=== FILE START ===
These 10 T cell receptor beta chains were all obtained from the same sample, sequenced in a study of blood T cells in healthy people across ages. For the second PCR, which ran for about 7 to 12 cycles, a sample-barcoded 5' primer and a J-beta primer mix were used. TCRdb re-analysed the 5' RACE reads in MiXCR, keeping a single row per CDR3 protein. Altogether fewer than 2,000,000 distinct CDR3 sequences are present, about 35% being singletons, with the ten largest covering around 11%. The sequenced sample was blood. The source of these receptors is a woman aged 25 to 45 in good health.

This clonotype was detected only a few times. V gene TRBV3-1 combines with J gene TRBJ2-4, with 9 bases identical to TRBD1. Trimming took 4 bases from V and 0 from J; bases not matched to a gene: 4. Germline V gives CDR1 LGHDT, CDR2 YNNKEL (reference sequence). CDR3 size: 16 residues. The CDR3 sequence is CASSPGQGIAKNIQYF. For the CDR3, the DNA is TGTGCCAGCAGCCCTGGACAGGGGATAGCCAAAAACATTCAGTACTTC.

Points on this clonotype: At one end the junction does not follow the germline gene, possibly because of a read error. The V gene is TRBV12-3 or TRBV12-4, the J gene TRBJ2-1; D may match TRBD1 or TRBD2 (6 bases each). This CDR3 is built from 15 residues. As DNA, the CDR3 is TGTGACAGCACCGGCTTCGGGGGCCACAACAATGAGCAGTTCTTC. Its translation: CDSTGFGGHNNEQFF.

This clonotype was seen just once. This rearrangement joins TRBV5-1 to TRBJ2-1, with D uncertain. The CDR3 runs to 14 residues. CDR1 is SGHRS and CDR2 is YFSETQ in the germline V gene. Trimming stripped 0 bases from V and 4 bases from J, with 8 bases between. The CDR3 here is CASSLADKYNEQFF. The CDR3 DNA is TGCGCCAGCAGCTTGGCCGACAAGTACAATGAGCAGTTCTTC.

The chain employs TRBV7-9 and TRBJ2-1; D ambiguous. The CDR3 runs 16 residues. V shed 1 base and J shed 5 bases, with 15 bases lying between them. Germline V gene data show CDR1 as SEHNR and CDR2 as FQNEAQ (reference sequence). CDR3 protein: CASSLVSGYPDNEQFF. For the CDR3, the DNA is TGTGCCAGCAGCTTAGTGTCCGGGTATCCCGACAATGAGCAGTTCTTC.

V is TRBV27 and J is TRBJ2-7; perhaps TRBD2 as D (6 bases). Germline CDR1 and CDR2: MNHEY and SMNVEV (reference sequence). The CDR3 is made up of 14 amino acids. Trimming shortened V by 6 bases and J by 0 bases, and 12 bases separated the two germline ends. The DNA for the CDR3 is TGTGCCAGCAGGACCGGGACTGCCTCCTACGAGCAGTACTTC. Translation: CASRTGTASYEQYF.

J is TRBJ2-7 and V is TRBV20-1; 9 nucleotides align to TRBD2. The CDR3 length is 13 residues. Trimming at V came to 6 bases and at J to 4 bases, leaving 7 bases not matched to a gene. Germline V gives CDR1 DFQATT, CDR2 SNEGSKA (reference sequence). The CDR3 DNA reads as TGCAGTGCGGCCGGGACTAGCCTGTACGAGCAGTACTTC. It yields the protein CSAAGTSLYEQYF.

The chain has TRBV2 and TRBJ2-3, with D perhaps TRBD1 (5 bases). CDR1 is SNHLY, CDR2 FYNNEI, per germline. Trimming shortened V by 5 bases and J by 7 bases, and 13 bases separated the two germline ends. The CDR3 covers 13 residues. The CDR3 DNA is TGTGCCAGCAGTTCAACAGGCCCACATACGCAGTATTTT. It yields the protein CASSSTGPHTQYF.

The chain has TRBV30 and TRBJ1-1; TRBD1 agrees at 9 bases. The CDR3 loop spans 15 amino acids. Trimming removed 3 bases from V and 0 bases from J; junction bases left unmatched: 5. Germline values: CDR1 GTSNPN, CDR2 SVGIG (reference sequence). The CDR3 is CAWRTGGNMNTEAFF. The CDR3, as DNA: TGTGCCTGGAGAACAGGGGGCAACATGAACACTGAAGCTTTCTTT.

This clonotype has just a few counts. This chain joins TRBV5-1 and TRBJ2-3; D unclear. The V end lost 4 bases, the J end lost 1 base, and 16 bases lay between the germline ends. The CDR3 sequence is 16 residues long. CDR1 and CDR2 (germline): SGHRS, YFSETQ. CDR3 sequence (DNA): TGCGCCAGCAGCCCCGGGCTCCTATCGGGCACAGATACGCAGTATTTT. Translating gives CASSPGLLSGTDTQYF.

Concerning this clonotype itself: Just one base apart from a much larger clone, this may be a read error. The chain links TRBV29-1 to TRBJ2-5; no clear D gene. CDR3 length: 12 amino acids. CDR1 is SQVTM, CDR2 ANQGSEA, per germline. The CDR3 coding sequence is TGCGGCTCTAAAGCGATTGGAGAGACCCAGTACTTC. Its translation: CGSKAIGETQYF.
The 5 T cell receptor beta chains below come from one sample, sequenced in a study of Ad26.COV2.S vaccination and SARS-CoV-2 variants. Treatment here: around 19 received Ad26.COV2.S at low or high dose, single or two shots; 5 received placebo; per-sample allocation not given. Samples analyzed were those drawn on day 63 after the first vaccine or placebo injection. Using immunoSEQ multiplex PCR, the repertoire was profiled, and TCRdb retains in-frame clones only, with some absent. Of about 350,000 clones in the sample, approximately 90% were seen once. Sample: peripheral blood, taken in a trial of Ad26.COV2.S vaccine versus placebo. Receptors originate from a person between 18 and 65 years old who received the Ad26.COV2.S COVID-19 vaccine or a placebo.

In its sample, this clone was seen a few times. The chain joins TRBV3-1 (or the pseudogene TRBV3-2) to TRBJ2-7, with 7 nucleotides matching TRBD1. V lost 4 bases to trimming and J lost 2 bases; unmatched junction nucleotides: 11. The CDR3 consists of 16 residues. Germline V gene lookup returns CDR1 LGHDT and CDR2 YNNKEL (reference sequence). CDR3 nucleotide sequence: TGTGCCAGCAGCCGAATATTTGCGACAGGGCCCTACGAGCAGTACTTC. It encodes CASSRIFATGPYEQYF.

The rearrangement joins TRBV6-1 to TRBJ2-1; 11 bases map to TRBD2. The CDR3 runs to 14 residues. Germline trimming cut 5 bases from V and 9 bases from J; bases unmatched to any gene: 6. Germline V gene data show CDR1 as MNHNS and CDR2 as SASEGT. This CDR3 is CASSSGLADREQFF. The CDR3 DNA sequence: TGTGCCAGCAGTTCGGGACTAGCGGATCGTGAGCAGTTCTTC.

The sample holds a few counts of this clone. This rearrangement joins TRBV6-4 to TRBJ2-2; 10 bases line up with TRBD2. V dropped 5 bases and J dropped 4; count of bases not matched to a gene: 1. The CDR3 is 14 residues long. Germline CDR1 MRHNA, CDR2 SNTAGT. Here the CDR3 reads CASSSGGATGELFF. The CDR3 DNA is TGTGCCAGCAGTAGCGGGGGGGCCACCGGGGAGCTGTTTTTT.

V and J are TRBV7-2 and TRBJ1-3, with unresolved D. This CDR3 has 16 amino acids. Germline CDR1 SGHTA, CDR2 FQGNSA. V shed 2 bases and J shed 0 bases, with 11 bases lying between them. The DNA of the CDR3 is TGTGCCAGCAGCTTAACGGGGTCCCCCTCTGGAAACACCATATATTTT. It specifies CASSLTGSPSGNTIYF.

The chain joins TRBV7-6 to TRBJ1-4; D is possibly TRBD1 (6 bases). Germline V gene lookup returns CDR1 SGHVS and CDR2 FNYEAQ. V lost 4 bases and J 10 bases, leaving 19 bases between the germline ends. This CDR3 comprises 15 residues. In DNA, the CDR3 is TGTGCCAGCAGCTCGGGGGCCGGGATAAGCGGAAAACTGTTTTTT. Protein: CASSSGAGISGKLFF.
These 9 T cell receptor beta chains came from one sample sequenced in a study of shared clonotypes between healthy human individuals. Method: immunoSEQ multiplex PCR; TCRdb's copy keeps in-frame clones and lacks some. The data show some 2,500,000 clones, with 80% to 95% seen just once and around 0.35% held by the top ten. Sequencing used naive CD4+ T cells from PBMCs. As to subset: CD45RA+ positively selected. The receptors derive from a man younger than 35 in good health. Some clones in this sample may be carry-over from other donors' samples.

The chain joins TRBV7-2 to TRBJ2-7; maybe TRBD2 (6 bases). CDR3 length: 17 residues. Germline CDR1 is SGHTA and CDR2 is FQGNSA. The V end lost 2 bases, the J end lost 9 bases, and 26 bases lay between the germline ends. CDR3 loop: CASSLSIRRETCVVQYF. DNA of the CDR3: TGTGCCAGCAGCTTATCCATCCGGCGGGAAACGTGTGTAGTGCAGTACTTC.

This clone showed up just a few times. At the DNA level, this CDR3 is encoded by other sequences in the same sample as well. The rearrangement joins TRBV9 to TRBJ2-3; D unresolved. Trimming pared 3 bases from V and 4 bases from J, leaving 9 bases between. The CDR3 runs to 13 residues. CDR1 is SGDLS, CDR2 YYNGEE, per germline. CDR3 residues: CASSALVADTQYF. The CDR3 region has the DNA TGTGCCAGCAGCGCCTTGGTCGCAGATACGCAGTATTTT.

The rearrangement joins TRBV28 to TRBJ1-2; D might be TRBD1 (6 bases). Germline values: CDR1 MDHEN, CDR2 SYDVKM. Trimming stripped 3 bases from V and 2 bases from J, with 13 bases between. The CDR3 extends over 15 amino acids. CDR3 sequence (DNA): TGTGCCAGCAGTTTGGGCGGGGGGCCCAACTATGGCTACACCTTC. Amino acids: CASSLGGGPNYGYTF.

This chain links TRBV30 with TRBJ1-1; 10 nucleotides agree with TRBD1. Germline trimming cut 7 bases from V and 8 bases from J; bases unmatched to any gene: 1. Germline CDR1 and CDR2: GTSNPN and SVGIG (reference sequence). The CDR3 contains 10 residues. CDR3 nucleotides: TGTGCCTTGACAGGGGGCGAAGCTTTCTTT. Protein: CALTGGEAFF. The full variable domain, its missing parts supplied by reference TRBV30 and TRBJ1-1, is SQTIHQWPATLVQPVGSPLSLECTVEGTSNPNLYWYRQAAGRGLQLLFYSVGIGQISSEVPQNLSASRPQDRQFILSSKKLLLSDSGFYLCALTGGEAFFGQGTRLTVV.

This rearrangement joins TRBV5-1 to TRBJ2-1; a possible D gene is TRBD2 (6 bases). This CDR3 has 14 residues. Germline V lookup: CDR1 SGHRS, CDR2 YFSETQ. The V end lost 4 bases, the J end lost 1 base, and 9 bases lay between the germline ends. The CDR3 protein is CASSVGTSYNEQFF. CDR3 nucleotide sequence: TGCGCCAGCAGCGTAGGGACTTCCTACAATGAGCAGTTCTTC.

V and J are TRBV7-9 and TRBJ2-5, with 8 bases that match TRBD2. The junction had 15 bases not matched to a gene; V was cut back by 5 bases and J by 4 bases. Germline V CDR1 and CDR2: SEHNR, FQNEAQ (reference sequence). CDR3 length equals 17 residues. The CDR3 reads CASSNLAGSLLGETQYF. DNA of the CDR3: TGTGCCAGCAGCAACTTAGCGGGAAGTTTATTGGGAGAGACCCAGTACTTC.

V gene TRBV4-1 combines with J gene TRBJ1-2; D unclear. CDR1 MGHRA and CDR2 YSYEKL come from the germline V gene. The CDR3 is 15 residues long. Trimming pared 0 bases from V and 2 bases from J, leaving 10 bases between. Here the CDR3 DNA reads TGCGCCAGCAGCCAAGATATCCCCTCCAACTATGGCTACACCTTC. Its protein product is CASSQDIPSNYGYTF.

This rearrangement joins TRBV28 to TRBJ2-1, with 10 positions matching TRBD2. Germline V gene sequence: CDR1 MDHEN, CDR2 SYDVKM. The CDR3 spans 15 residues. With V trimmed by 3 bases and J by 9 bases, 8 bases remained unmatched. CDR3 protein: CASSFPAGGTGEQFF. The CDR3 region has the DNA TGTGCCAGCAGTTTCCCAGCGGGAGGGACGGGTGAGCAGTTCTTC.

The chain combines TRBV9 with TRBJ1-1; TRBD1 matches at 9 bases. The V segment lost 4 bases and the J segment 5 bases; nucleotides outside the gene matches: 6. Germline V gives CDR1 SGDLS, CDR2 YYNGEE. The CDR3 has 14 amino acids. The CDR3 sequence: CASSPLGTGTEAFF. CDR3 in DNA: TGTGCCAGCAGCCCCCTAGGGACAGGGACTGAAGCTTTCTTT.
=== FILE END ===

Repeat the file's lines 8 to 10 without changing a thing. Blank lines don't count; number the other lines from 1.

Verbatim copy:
The chain has TRBV2 and TRBJ2-3, with D perhaps TRBD1 (5 bases). CDR1 is SNHLY, CDR2 FYNNEI, per germline. Trimming shortened V by 5 bases and J by 7 bases, and 13 bases separated the two germline ends. The CDR3 covers 13 residues. The CDR3 DNA is TGTGCCAGCAGTTCAACAGGCCCACATACGCAGTATTTT. It yields the protein CASSSTGPHTQYF.

The chain has TRBV30 and TRBJ1-1; TRBD1 agrees at 9 bases. The CDR3 loop spans 15 amino acids. Trimming removed 3 bases from V and 0 bases from J; junction bases left unmatched: 5. Germline values: CDR1 GTSNPN, CDR2 SVGIG (reference sequence). The CDR3 is CAWRTGGNMNTEAFF. The CDR3, as DNA: TGTGCCTGGAGAACAGGGGGCAACATGAACACTGAAGCTTTCTTT.

This clonotype has just a few counts. This chain joins TRBV5-1 and TRBJ2-3; D unclear. The V end lost 4 bases, the J end lost 1 base, and 16 bases lay between the germline ends. The CDR3 sequence is 16 residues long. CDR1 and CDR2 (germline): SGHRS, YFSETQ. CDR3 sequence (DNA): TGCGCCAGCAGCCCCGGGCTCCTATCGGGCACAGATACGCAGTATTTT. Translating gives CASSPGLLSGTDTQYF.